WASHINGTON – Moscow has threatened to end security arrangements with the United States and the European Union should they impose additional sanctions as a result of what they claims is Russian “complicity” in aiding the downing of Malaysia Airlines Flight 17 by pro-Russian fighters in eastern Ukraine.
In a strong statement, the Russian foreign ministry accused White House press secretary Josh Ernest of “slander” when he characterized the downing of MH-17 as “Russian complicity.”
“Judging by the relentless slander campaign against Russia organized by the American administration, they are being more and more guided by blatant lies when pursuing their foreign policy,” the foreign ministry said.
The ministry said that intentions to extend the list of Russian officials and organizations affected by travel bans and the freezing of assets could bring an end to cooperation on such security issues as terrorism, weapons of mass destruction and organized crime.
Claiming that such a development “would be greeted enthusiastically by international terrorists,” the ministry said that the EU countries “have set a course for complete termination of interaction with Russia in international and regional security issues.”
The EU last week announced further sanctions on the head of Russia’s Federal Security Service, or FSB, and the chief of the department overseeing international operations and intelligence, as well as four members of the Russian national security council already on the list.
The U.S. and EU accuse Russia of aiding pro-Russian separatists in bringing down MH-17, which killed all 298 people on board. They suspect a Russian-supplied missile was fired with Russian assistance.
Western sources also cite Russian involvement in the annexation of the Crimean Peninsula, which until recently was part of Ukraine but with a heavy pro-Russian population. They also pointed to the renewed buildup of Russian troops, said to number more than 10,000, along the Russian-Ukraine border.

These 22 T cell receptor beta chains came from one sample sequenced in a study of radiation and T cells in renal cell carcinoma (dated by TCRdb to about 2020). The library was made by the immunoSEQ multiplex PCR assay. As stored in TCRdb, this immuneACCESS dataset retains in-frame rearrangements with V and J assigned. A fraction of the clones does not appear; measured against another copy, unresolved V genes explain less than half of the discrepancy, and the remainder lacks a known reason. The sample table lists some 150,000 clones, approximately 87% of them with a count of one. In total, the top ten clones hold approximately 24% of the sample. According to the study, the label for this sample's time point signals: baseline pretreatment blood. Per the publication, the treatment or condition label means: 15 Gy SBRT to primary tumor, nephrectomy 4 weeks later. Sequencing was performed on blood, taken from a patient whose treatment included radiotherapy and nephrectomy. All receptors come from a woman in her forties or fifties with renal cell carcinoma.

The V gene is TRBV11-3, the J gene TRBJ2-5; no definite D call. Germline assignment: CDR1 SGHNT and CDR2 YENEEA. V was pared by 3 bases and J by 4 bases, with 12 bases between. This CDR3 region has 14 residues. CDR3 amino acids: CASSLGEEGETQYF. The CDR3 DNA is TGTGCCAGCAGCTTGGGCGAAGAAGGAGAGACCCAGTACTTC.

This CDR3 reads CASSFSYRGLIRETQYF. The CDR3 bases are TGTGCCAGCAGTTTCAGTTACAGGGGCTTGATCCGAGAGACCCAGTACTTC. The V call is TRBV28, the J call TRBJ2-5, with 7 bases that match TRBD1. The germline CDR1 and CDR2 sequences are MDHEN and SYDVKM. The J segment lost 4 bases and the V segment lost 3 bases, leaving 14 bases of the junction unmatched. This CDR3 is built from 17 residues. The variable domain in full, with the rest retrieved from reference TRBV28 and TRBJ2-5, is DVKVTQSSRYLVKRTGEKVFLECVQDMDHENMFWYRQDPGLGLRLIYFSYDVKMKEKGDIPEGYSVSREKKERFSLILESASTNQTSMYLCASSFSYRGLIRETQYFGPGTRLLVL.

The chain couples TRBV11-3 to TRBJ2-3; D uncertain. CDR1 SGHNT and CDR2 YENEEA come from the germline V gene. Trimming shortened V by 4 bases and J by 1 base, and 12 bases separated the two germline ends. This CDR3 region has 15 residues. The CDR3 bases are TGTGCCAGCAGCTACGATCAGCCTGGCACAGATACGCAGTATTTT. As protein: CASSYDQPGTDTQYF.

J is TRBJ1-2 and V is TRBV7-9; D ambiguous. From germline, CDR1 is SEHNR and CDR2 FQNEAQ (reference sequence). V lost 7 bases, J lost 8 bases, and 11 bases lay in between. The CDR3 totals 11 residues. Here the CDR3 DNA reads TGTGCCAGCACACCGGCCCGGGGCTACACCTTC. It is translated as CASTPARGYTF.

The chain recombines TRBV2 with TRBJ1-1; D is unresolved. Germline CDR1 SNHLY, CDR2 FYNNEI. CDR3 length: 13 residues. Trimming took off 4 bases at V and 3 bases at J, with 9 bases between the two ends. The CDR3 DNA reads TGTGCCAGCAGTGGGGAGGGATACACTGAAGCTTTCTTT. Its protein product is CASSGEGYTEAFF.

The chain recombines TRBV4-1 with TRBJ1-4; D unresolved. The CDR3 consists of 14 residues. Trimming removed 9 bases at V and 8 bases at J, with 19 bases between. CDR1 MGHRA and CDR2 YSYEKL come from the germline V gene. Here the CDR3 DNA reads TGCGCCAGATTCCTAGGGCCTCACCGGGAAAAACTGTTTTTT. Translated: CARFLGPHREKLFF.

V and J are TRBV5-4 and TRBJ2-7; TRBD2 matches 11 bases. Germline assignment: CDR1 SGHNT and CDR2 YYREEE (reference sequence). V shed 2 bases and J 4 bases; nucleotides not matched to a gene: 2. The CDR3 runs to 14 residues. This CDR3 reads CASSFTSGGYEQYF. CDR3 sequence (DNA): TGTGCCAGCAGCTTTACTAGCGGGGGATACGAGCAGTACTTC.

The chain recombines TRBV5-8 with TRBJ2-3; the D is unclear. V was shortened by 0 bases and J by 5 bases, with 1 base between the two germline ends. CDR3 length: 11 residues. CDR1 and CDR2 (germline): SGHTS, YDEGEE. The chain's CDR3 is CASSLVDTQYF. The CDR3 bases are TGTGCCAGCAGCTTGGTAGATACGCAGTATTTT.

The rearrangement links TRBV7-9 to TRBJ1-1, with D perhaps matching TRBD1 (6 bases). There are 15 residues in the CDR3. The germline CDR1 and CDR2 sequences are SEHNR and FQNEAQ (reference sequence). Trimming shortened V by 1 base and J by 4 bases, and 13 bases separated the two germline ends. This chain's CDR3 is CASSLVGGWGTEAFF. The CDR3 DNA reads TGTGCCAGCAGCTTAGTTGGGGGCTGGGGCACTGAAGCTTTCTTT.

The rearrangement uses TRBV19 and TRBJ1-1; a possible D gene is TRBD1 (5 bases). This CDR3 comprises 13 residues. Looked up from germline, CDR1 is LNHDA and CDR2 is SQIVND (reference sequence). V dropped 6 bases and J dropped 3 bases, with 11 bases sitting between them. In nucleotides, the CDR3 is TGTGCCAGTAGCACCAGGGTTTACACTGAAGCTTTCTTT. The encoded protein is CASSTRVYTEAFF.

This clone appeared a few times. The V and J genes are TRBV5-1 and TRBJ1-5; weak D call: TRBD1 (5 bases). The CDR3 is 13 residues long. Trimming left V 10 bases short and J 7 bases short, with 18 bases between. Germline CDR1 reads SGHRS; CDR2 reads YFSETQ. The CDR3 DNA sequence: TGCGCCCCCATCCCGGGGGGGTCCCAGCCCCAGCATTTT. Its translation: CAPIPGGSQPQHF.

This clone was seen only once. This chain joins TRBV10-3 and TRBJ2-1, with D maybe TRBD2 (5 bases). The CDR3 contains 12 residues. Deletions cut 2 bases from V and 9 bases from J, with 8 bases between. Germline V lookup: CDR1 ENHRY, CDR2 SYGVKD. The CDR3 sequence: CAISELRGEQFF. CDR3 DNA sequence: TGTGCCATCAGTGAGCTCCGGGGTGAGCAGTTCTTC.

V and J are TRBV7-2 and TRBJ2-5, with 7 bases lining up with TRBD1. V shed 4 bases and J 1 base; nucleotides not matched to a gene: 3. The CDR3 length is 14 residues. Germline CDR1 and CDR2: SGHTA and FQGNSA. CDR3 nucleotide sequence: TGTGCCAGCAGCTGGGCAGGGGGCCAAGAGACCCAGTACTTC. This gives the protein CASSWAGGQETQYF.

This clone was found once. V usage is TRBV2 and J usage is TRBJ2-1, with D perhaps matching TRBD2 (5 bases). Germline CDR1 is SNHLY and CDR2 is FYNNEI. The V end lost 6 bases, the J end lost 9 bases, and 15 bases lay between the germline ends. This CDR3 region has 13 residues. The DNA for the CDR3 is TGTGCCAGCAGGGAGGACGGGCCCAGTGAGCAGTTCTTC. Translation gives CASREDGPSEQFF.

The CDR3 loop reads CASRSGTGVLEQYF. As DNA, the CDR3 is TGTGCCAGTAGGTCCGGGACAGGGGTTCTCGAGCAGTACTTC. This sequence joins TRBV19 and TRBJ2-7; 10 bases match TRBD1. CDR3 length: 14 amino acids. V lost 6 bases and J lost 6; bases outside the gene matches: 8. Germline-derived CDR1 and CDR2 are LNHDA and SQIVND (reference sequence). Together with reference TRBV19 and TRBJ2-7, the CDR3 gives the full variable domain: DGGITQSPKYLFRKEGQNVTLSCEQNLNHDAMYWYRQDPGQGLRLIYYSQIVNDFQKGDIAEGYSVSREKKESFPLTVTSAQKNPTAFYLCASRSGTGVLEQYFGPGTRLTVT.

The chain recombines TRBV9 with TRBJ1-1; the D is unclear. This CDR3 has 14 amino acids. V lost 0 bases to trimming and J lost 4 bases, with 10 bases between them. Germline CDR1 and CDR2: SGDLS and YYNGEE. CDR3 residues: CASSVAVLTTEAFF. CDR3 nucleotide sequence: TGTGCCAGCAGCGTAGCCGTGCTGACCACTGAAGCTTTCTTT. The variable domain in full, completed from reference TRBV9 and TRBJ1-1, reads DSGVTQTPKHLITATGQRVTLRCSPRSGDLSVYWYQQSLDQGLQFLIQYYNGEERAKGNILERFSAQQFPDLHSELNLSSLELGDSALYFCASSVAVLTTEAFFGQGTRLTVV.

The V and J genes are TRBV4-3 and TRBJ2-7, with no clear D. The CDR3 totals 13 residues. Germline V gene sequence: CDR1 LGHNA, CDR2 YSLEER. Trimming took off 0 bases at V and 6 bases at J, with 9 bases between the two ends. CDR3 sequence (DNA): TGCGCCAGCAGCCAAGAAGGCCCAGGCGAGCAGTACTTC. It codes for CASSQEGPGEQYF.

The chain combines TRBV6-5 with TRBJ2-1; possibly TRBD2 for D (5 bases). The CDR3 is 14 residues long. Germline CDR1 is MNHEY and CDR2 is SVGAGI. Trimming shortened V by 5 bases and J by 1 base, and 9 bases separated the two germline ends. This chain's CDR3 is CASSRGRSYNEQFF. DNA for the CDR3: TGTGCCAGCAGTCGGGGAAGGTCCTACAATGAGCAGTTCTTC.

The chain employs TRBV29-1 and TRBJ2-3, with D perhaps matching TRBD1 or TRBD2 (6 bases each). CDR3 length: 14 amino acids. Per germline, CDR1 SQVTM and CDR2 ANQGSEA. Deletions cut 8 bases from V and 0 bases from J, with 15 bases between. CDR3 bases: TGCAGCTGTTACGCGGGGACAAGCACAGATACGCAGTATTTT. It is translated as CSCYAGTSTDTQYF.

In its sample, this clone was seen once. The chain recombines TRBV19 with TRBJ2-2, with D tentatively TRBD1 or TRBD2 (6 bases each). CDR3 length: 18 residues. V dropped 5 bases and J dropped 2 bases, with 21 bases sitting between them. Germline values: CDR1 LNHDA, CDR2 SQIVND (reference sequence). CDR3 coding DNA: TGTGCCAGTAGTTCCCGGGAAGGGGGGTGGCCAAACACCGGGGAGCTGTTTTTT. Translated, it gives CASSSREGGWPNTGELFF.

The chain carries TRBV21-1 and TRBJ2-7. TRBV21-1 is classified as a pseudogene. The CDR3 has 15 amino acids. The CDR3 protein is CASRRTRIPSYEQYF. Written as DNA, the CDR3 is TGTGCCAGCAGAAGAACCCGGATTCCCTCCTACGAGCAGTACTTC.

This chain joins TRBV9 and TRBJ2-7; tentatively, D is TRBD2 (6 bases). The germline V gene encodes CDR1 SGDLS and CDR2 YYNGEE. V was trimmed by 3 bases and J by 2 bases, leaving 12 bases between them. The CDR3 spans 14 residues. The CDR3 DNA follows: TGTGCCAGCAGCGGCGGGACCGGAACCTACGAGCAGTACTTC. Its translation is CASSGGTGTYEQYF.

The Kremlin has vehemently denied allegations it had any involvement in the downing of the aircraft and cite other scenarios that accuse the Ukrainian government in Kiev.
As for the origin of the Ukrainian crisis, Russian President Vladimir Putin blames the West and in particular the U.S. for initially backing rebels that violently ousted the pro-Russian but democratically-elected government of President Viktor Yanukovych, who remains in exile in Moscow.
From that ouster, an interim government was formed, and it in recent weeks has signed an agreement to join the EU, a development Yanukovych initially had rejected in favor of Moscow’s Eurasia Union. That action resulted in the demonstrations that led to his ouster.
Pro-Russian separatists continue to communicate closely with Russian military personnel, as WND recently reported, as the Kiev government seeks to recapture the two eastern Ukrainian cities of Donetsk and Luhansk, which are pro-Russian.
The Ukrainian military now is attempting to surround the cities, which are close to the Russian border, and sever transport and communications between the two locations. The intent is to cut off continued logistical supply lines that originate in Russia and supply both locations.
As the Ukrainian military moves closer to its eastern border with Russia, however, more resistance is likely along with the prospect of direct Russian military assistance.
The Pentagon already has released video said to be showing the multiple firing of Grad rockets from the Russian side of the border into Ukraine. The claim could not be independently verified.
Regional analysts say, however, that Moscow has no intention of backing down on its support for the pro-Russian Ukrainians despite added Western military advisers and intelligence, particularly from the U.S., being provided to the Ukrainian government.
Nevertheless, Moscow is expected to maintain its role in asserting its influence in Ukraine to develop a buffer against the West and intends to take advantage of potential fissures which appear to be developing in the Kiev government.
Moscow also maintains a stranglehold not only on Ukraine but Europe itself through the supply of natural gas on which Europe is highly dependent. Ukraine owes Moscow billions of dollars in back payments for the natural gas it has received.
As an added measure, Russia also could threaten to cut off Ukraine’s supply which, in turn, will have an impact on the flow of natural gas to Europe.
Future sanctions from Europe would add to that prospect, in addition to cutting off any further security ties.